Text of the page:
Nato summit security barriers being cleared in Cardiff
Security fences through the centre of Cardiff are being removed following the end of the Nato summit.
The ring of steel surrounding Cardiff Castle was condemned by taxi drivers and traders for causing chaos since it was erected two weeks before the event.
First Minister Carwyn Jones thanked people for their tolerance, saying it would benefit Wales in the long term.
There was minimal disruption around the main summit venue, the Celtic Manor Resort on the outskirts of Newport.
More than 60 world leaders, 4,000 delegates and 1,500 journalists were in south Wales on Thursday and Friday for one of the biggest international events ever to take place in the UK.
With the summit taking place on the eastern outskirts of Newport there was little disruption in the city itself, but parts of central Cardiff were sealed off completely in advance of dinners for the visitors at Cardiff Castle and the Royal Welsh College of Music and Drama on Thursday.
Several shops in the centre of Cardiff closed their doors during the summit, complaining that trade had fallen since the security fences first went up in mid-August.
Cardiff council called in contractors to start dismantling the city centre barriers on Friday and promised they would be cleared by Sunday afternoon ready for the start of the working week.
Ramesh Patel, cabinet member for transport, said: "I would like to thank residents, visitors and commuters for their patience with the security measures that needed to be put in place by the security services.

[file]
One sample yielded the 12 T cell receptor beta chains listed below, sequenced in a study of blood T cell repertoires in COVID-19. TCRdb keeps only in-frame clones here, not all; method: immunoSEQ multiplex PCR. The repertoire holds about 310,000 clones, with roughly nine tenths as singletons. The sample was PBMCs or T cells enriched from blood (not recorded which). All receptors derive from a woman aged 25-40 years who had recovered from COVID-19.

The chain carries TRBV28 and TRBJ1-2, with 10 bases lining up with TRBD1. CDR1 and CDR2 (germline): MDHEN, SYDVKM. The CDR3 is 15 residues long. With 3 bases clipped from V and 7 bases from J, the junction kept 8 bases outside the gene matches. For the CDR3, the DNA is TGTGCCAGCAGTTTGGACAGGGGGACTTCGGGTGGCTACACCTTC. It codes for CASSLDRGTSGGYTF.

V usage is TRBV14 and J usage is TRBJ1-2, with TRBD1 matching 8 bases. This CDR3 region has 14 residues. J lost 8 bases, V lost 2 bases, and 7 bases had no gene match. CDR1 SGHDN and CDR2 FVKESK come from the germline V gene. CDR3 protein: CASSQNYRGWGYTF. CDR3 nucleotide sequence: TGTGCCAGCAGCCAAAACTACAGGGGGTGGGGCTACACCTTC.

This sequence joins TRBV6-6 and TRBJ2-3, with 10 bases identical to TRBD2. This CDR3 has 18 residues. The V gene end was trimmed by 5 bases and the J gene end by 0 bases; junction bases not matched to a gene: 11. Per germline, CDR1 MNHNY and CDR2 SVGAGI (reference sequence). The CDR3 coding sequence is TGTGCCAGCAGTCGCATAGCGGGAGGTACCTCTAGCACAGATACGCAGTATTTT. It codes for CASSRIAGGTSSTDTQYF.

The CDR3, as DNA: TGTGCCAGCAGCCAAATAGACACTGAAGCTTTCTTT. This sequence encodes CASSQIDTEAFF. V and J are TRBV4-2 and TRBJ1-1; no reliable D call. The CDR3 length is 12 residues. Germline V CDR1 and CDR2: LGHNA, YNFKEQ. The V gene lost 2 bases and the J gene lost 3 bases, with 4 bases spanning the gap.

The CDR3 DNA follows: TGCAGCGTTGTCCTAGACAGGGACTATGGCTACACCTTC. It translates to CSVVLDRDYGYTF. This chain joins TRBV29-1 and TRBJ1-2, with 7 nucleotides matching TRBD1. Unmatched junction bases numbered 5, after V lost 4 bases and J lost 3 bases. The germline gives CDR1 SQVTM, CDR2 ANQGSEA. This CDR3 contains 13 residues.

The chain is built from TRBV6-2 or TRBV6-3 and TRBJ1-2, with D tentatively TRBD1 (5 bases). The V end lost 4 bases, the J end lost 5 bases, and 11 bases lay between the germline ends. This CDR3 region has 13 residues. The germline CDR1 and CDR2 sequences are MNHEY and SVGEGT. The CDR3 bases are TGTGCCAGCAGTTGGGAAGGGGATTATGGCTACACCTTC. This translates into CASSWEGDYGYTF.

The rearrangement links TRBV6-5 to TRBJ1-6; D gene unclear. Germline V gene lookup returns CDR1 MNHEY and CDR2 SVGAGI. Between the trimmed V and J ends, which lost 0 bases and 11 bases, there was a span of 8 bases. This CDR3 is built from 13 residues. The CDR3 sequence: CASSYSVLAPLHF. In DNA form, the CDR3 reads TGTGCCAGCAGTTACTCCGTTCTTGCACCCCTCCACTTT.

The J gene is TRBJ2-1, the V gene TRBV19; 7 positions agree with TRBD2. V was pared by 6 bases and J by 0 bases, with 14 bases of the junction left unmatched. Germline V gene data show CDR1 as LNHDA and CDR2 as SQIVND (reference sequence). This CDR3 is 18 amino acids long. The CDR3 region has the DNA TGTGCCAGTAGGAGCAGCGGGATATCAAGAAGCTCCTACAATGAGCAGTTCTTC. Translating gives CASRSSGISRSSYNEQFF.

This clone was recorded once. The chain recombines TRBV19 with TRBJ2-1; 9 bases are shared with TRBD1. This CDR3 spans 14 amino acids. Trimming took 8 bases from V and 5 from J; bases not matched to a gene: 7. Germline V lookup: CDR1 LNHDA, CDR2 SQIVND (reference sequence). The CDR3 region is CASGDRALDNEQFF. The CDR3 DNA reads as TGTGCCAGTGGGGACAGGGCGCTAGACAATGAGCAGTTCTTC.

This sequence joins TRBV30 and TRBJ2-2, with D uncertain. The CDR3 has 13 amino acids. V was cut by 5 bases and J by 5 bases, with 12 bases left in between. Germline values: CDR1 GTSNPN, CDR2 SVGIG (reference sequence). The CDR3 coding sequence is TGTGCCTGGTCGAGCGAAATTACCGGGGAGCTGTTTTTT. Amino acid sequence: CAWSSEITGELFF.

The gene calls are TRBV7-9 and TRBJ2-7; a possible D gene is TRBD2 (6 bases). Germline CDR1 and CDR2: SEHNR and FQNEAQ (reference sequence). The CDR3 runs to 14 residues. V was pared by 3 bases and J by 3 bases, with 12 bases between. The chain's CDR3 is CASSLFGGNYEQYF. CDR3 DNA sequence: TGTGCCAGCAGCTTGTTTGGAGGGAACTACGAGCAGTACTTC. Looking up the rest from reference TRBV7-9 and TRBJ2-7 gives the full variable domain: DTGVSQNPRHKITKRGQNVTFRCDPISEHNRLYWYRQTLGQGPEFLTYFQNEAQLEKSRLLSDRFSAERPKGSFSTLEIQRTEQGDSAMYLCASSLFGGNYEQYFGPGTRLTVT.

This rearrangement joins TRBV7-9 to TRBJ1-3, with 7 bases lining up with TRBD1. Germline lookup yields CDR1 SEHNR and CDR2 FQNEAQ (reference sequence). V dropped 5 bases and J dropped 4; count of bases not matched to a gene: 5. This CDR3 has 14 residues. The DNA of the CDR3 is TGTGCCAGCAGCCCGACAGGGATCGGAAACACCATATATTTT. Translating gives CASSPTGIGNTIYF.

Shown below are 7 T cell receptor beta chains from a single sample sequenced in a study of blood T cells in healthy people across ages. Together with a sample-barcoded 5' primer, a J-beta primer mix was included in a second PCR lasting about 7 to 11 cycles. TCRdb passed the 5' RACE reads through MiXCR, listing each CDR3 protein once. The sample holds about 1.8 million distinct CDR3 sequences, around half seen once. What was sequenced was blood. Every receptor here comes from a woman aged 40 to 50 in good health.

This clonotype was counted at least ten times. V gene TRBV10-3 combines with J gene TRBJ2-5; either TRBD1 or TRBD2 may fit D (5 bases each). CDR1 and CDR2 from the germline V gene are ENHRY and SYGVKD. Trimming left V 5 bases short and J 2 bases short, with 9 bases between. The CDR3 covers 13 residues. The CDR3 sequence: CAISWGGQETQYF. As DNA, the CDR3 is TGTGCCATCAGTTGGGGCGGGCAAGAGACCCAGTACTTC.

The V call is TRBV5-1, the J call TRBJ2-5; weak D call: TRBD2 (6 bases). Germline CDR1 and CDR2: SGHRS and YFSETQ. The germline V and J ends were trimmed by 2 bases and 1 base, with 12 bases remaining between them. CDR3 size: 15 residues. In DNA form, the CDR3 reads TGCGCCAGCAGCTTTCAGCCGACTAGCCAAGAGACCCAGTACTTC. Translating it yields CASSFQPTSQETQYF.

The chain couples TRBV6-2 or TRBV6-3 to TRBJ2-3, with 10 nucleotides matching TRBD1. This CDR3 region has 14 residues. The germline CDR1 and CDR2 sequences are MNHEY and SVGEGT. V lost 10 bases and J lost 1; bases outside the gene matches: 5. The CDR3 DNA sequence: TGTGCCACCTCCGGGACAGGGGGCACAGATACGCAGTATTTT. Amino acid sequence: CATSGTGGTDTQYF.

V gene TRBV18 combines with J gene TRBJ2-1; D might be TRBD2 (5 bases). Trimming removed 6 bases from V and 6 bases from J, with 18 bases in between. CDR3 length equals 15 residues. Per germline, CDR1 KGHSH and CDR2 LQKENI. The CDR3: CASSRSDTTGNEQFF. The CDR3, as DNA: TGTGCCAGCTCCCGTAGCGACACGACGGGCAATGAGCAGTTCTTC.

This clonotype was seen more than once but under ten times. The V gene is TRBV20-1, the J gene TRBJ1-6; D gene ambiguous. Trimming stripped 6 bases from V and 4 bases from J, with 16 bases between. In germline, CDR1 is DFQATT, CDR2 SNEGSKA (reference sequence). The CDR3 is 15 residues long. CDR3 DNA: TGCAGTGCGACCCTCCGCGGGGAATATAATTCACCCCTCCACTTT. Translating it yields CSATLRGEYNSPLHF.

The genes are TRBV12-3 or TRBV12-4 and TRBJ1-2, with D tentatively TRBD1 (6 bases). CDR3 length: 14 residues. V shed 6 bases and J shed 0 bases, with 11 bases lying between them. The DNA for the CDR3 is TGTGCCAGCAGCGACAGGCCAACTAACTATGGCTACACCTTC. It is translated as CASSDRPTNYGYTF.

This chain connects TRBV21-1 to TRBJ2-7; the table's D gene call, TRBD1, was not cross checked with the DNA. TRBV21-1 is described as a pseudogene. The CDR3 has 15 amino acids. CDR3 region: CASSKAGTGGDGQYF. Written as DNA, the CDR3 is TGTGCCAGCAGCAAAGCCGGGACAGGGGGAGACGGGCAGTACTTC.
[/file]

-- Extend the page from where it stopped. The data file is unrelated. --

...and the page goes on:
"The priority of the administration is to get the fence line taken out of the city centre as quickly as possible and this is why contractors will be working around the clock to make this happen.
"We will then be working with our partners to get the fence taken down from Bute Park and Cardiff Bay as quickly as possible."
The following road closures will remain in effect while the work takes place:
- North Road from Colum Road junction through to Kingsway
- Duke Street
- Boulevard de Nantes
- Cowbridge Road East from Cathedral Road junction across Castle Street Bridge
- Castle Street
However, the council has warned of other road closures on Sunday morning in the Cathays and Roath areas of the city for the Cardiff 10K charity run.
There had been warnings of likely traffic congestion on the M4 in south Wales on Friday afternoon as the summit drew to a close and delegates departed, but there were no serious delays.
Cardiff Airport had opened a temporary terminal to handle Nato-related traffic with an extra 100 staff on duty to run it, with some road restrictions remaining in place until midnight on Friday.
Road closures in Newport around the Celtic Manor Resort were lifted early on Saturday morning.
First Minister Carwyn Jones paid tribute to people and businesses in south Wales for supporting the summit, and their tolerance of some "inevitable disruption" from the security and logistical operation.
"I am firmly of the view that the benefits to Wales greatly outweighed any short term disruption," he said.
Protest marches in Newport and Cardiff passed off largely peacefully, with four people arrested in Cardiff.
Around 100 people had set up a peace camp at Tredegar Park, on the western side of Newport, representing a range of causes.
A further four arrests were made on Friday, after protestors entered a bank in Newport and two people attached themselves to a barrier.
The incident happened at Barclays on Commercial Street just after 15:20 BST.
A spokesperson for the joint Nato policing operation said four people had been arrested on suspicion of aggravated trespass.
A four - a 60-year-old woman from Swansea, a woman from Kent, 49, a Glasgow woman, 33, and a man from London, 39 - are all in custody.